An elderly man living in the Jalozai Camp feels desperately nostalgic and longs to go home. A grandfather, poet and former teacher, he finds himself internally displaced as a result of the ongoing conflict between the Pakistani Army and the Taliban. Life inside the camp is no life at all—it’s a place where people cease to be human beings and become stories instead. This man tells his story over and over again to stay intact and pierce his numbing loss. He “left himself behind” and so is torn between the past, the insecure present and the bleak future. As he struggles to decide whether to leave his family and risk returning to his distant homeland, he must confront the prospect that home may no longer exist in physical space and may now be only a place of make-believe, a mirage in his mind.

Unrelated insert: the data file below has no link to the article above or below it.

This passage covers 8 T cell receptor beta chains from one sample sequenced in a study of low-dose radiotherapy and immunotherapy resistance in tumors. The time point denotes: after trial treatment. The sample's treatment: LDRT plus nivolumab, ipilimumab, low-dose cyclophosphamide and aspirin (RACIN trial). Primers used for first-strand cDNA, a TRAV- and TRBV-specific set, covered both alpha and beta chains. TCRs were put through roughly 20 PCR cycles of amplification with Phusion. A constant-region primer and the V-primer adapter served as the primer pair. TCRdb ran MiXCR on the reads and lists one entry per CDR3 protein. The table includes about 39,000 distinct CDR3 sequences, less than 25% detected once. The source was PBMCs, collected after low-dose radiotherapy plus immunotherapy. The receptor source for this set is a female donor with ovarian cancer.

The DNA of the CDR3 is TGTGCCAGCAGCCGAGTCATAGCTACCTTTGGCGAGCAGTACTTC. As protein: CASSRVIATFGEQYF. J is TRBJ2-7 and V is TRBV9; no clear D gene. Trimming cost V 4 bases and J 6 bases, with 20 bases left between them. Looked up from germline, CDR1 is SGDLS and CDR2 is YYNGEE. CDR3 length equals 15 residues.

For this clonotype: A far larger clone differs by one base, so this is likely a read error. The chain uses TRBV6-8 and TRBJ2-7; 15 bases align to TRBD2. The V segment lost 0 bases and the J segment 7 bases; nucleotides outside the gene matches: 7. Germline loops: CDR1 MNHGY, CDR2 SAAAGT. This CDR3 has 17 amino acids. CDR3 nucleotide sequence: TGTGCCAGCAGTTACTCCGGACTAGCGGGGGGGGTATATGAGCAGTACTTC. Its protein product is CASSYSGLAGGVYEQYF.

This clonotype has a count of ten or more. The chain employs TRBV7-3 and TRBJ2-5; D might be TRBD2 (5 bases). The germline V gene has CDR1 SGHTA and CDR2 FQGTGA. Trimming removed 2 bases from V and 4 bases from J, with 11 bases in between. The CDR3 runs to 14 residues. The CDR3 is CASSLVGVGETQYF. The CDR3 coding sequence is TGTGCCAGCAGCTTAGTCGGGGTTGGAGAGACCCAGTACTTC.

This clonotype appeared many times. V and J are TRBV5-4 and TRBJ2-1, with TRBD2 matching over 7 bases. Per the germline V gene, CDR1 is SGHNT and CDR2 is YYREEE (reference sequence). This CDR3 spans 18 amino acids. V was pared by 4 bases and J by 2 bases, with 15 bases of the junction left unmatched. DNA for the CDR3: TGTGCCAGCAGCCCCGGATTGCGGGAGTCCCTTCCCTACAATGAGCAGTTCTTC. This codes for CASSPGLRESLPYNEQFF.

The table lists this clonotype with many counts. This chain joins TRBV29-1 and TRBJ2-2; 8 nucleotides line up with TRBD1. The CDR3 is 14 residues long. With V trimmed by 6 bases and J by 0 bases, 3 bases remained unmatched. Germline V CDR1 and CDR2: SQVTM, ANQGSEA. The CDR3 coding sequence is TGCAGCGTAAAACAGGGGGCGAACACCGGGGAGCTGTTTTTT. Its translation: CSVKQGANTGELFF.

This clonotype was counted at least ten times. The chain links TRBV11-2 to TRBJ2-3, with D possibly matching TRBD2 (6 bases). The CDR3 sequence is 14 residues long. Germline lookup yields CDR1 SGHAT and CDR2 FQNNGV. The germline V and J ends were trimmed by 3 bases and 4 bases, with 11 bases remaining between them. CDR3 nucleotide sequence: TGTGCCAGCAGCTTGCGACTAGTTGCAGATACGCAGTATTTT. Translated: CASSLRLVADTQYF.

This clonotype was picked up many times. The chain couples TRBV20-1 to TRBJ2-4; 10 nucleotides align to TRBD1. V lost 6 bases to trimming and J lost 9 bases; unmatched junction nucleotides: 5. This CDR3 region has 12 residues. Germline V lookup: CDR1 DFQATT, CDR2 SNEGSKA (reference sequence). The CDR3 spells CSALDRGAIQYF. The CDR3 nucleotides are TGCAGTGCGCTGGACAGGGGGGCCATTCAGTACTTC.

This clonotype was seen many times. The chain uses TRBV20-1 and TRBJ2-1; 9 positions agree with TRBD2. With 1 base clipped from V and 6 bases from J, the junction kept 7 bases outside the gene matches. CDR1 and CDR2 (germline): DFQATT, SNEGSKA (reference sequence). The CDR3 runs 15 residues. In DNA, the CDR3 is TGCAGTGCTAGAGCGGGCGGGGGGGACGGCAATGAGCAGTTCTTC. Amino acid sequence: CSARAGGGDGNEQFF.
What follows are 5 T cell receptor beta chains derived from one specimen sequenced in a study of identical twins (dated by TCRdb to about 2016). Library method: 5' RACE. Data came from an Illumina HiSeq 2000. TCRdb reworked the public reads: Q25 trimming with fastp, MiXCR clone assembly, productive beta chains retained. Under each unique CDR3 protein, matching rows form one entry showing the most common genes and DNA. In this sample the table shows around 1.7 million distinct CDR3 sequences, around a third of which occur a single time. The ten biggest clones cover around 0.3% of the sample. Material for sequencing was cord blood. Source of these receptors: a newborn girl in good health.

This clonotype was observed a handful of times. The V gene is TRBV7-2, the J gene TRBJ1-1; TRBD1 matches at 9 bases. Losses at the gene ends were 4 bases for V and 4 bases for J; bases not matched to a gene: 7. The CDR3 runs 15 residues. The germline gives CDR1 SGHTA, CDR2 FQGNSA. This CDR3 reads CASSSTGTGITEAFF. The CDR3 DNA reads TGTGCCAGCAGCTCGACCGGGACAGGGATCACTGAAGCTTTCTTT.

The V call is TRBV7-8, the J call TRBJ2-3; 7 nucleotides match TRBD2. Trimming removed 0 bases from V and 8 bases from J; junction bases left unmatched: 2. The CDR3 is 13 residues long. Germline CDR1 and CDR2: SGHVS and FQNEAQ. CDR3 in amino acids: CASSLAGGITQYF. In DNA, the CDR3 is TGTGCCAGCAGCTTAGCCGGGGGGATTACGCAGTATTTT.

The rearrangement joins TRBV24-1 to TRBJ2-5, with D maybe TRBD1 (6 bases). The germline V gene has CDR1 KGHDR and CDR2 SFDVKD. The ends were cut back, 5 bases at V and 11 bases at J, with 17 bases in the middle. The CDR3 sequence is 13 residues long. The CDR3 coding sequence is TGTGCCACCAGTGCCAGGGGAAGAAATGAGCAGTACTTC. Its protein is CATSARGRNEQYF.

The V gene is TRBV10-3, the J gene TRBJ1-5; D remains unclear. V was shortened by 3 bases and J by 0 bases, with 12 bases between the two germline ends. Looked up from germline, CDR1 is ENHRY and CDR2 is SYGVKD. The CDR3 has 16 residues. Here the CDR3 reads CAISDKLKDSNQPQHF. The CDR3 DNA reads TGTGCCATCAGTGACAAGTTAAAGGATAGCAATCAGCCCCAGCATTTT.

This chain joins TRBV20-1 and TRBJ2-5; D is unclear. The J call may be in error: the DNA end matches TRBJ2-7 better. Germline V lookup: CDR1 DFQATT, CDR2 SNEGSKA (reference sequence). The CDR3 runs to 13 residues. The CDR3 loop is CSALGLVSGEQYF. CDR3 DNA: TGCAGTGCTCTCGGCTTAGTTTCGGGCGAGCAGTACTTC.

– Angie Driscoll (Hot Docs)
about the director
Ammar Aziz is a Pakistani documentary filmmaker and poet. He’s a recipient of the International Federation of Film Critics Award. His debut feature-length film A Walnut Tree had its world premiere at IDFA and North American premiere at Hot Docs